PokerStars Launches French and Spanish Shared Liquidity

Home » Poker News » PokerStars Launches French and Spanish Shared Liquidity
PokerStars Launches French and Spanish Shared Liquidity

It was at the end of December 2017 that France’s gambling regulator AIUEL said that it would be sharing poker liquidity with Spain in just a few short weeks. On January 16th, PokerStars subsequently announced that it had become the first online poker room to allow players from both Spain and France to compete at the same table, in the process ushering in a new era for online poker in Europe.

Commenting after the announcement was made, Guy Templer, Chief Operating Officer of The Stars Group, hailed the hugely positive development for the game’s popularity in Europe, stating:

“This will be great for players and great for the poker category. Having a strong, competitive regulated offering — which comes from combining player pools — has proven to be attractive to consumers who might otherwise be choosing to play on unlicensed and potentially unsafe sites.”

Failed Ring-Fenced Markets

In legalizing and regulating their online poker markets, France, Spain, Italy, and Portugal have shown themselves to be well ahead of many individual states in the USA. However, rather than setting up the best institutions in order to give their nascent markets a boost, these countries chose to opt for a ring-fenced approach which then led to them isolating themselves from Europe and the rest of the world.

As everyone knows, poker player liquidity or player flow is a vital ingredient of a successful online poker industry as you can’t organize attractive games and tournaments if there’s no one around to play. Furthermore, the less players there are on a site, the greater the chance that its numbers will continue to diminish because players want to play at busy, popular sites. This is not rocket science and has been known from the very beginning, making these European countries’ decision to intentionally limit their player pools nothing short of incomprehensible.

Shared Liquidity U-Turn

In July of 2017, France, Spain, Italy, and Portugal subsequently announced that they would be removing the shared liquidity barriers that they has set up and start combining players with one another, although they would still remain cut off from the rest of the world. It was then recently revealed that Spain and France would be the first countries to go ahead and combine their player pools, and that Portugal would join them not long after. Italy is expected to join these other countries latter on in the year, but in the meantime it first needs to solve some internal issues presented by politicians worried about money laundering possibilities, as well as a range of other concerns.

“Seat Me” Fair Play Practice

As part of its landmark shared liquidity launch, PokerStars also announced the implementation of its “Seat Me” system on the combined network. This was fist introduced on a year earlier as a way of ensuring recreational players would not be preyed upon by professional and advanced players. Basically, Seat Me allows players to choose their game type, stakes, and max players only, instead of being able to choose a specific table and seat. The computer then seats them at a table that matches their level.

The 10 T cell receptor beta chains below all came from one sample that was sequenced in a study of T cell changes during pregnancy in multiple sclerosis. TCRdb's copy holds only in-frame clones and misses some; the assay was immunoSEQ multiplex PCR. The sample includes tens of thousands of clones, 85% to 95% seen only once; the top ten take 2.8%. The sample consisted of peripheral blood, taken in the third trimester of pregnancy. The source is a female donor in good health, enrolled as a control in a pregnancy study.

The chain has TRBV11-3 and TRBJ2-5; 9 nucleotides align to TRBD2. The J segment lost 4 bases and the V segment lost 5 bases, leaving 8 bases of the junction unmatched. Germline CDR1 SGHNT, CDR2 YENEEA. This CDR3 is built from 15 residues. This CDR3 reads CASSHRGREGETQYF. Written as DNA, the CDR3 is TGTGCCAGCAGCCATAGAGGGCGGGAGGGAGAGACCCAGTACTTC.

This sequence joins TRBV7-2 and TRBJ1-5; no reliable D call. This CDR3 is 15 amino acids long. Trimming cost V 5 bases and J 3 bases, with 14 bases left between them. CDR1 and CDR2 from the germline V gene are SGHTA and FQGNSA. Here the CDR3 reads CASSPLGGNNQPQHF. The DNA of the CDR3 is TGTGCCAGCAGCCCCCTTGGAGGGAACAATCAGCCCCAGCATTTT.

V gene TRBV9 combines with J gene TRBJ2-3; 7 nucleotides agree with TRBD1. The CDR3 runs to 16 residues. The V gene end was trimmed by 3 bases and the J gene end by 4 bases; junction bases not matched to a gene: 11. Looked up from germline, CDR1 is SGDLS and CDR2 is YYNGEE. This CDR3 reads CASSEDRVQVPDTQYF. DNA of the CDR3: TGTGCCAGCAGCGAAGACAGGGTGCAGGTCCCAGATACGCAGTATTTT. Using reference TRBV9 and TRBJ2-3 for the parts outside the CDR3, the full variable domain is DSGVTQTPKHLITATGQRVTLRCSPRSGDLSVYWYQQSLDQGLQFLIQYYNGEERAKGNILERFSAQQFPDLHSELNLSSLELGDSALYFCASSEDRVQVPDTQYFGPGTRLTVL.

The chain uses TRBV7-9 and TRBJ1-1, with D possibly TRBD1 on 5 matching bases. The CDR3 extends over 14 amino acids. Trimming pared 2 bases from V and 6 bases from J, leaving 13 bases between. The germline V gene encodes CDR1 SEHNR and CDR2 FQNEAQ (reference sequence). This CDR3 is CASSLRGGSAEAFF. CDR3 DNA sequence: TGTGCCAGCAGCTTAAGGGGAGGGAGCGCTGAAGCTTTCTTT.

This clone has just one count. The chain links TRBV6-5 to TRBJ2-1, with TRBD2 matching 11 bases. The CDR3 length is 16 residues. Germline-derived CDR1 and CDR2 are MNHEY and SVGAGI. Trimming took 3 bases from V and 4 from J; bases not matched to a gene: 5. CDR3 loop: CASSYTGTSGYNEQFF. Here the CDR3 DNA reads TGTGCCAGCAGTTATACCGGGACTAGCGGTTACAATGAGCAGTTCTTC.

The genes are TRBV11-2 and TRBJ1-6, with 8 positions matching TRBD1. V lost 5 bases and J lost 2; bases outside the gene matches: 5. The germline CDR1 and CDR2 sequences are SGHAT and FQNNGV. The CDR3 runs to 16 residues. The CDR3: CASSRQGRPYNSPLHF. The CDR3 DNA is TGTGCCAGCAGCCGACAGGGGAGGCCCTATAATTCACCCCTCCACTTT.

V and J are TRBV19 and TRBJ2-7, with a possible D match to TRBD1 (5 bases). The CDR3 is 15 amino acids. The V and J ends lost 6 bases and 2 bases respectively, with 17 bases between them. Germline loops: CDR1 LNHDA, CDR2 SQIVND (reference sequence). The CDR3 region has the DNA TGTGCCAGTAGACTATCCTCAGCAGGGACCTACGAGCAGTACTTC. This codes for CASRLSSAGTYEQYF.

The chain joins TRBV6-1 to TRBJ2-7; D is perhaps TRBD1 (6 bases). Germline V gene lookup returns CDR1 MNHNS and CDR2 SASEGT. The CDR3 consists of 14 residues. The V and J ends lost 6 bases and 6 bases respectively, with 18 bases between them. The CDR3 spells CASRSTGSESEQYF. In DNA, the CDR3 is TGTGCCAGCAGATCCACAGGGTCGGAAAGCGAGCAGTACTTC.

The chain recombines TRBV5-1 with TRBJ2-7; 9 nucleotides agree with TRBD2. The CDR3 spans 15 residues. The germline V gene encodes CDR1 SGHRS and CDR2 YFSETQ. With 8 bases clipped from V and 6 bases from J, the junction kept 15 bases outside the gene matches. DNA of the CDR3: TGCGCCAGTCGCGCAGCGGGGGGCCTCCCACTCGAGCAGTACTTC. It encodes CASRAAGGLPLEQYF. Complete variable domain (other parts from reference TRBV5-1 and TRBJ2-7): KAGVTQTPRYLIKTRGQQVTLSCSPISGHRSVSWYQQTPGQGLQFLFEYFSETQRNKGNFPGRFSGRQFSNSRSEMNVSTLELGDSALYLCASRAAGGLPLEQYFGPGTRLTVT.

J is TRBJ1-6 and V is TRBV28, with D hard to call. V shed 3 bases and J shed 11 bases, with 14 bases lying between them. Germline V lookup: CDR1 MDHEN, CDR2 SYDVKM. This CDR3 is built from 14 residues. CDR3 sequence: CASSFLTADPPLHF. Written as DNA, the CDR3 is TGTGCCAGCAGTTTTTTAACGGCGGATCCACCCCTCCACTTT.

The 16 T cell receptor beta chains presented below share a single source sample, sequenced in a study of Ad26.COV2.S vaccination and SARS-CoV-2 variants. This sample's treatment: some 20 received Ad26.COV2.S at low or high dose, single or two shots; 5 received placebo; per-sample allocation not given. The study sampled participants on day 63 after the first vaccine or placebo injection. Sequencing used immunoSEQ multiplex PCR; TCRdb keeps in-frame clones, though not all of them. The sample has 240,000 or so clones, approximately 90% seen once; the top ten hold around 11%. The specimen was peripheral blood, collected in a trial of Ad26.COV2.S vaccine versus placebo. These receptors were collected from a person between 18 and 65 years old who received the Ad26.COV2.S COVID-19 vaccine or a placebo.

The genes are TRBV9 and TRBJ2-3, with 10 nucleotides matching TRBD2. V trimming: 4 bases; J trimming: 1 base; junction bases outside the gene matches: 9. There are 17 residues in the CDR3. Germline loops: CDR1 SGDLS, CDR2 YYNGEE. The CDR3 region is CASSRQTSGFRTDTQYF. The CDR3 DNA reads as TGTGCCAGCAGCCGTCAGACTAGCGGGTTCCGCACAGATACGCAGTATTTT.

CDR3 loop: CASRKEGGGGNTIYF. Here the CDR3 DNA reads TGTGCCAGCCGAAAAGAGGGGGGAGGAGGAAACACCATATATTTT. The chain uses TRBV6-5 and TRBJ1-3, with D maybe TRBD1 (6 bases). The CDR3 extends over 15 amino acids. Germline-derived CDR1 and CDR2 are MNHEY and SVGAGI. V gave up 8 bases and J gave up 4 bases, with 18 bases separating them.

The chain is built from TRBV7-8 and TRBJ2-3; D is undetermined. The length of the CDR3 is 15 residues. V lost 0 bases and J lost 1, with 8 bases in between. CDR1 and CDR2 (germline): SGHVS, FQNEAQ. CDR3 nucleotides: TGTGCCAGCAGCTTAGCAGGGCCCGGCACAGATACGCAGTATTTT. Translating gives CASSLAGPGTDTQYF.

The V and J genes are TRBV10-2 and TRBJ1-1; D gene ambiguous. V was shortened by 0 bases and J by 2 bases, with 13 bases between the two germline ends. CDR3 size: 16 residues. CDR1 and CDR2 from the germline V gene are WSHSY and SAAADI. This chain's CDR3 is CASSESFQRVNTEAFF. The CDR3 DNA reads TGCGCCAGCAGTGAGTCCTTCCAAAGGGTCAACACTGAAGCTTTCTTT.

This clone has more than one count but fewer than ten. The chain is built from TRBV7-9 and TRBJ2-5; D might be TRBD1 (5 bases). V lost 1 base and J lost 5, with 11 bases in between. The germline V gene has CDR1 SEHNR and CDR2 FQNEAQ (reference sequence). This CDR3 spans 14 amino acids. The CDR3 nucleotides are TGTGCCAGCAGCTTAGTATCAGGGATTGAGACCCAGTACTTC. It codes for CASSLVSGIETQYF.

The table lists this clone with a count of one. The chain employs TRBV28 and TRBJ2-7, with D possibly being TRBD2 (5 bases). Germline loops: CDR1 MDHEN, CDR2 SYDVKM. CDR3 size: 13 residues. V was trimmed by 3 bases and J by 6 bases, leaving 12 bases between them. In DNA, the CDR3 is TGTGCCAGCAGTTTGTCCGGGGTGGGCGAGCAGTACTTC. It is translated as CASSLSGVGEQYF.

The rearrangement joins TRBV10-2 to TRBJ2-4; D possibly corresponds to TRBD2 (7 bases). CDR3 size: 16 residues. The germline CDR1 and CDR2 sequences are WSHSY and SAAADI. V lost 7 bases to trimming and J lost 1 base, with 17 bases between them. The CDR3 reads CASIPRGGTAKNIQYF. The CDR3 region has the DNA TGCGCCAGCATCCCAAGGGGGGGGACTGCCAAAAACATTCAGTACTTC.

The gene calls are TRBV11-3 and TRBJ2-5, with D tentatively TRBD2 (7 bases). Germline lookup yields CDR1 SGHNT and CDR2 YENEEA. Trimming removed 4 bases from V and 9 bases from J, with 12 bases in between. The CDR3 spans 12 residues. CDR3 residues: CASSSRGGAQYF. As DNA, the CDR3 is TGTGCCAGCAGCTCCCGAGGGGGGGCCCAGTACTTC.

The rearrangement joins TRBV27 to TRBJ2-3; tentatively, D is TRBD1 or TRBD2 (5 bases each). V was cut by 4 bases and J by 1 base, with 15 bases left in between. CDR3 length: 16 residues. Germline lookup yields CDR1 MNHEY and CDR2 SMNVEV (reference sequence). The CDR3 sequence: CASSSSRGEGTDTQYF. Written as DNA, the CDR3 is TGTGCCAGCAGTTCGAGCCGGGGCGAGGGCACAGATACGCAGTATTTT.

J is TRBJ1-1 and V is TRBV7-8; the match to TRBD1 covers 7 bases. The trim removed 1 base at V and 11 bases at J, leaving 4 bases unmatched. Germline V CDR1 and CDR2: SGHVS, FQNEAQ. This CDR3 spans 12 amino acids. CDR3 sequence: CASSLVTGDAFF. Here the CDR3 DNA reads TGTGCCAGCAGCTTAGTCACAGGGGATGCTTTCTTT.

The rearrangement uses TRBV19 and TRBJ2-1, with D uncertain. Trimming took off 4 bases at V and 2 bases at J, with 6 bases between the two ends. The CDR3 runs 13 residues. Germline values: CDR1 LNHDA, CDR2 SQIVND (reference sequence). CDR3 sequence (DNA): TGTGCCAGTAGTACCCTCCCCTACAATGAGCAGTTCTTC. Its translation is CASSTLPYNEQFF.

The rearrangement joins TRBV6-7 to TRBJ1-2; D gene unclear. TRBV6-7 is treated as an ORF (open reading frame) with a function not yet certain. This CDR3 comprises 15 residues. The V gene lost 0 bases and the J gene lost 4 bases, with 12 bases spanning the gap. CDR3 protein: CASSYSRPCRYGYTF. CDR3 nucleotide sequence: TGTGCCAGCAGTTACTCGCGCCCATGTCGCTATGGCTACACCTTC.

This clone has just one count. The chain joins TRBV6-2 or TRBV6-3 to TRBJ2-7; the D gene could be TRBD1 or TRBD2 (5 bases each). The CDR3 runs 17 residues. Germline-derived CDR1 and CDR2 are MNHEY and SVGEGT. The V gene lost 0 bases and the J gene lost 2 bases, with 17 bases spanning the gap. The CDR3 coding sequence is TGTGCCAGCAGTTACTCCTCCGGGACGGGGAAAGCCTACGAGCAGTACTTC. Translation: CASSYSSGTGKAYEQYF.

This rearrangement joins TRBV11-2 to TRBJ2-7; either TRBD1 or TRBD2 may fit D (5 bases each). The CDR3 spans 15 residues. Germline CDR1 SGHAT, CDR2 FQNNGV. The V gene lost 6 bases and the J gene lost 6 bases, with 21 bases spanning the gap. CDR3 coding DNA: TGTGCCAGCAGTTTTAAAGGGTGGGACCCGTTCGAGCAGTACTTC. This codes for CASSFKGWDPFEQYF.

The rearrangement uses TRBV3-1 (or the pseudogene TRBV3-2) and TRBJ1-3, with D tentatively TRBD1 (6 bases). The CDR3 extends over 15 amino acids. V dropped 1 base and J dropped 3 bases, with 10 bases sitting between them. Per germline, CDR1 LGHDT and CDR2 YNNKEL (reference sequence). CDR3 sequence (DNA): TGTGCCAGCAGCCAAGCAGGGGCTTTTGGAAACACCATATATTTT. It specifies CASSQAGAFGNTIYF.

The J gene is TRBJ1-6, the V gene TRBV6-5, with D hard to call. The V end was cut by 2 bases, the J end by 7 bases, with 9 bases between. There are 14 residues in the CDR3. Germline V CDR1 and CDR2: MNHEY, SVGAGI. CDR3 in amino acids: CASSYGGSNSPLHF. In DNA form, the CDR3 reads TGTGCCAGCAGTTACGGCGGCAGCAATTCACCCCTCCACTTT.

Severin Rasset, Director of Poker Innovation and Operations for PokerStars, has said that the testing of Seat Me in Spain was a complete success, which is the reason it will also be extended to France as well.

One of the most challenging aspects of implementing Seat Me proved to be time penalties, though, as the software had to be refined in order to stop abusive players, but without harming legitimate players. The main behavior the company wanted to stop was a practice called bumhunting, as well as seating script use against recreational players, and not the prevention of multi-tabling or moving between tables for legitimate reasons.

“Overall, I feel that we are close to this goal as the larger proportion of our players, particularly the recreational players, are rarely, if at all, exposed to the time penalties implemented, while the more experienced players can also continue to showcase their talents at the table,” explained Rasset.

Interestingly, the practice was thrust into the limelight again recently after PokerStars ambassador Daniel Negreanu showed a number of players immediately sitting out after he quit a game. This then prompted popular poker presenter Joe Ingram to post a video urging PokerStars to “fix high stakes poker.”

New Jersey Online Casino Revenue Soars to New Height in September
Somerville and Neeme Join Forces to Grow Media Brands

Somerville and Neeme Join Forces to Grow Media Brands

October 12th, 2018 By Stephen Smith
Heather Alcorn Triumphs at 2018 WSOPC Southern Indiana Main Event
Tribal Casinos See Annual Upward Climb in Non-gaming Revenues

Tribal Casinos See Annual Upward Climb in Non-gaming Revenues

October 10th, 2018 By Charles Washington
Maryland Casinos Post Modest 7% Gain in September

Maryland Casinos Post Modest 7% Gain in September

October 8th, 2018 By Shane Larson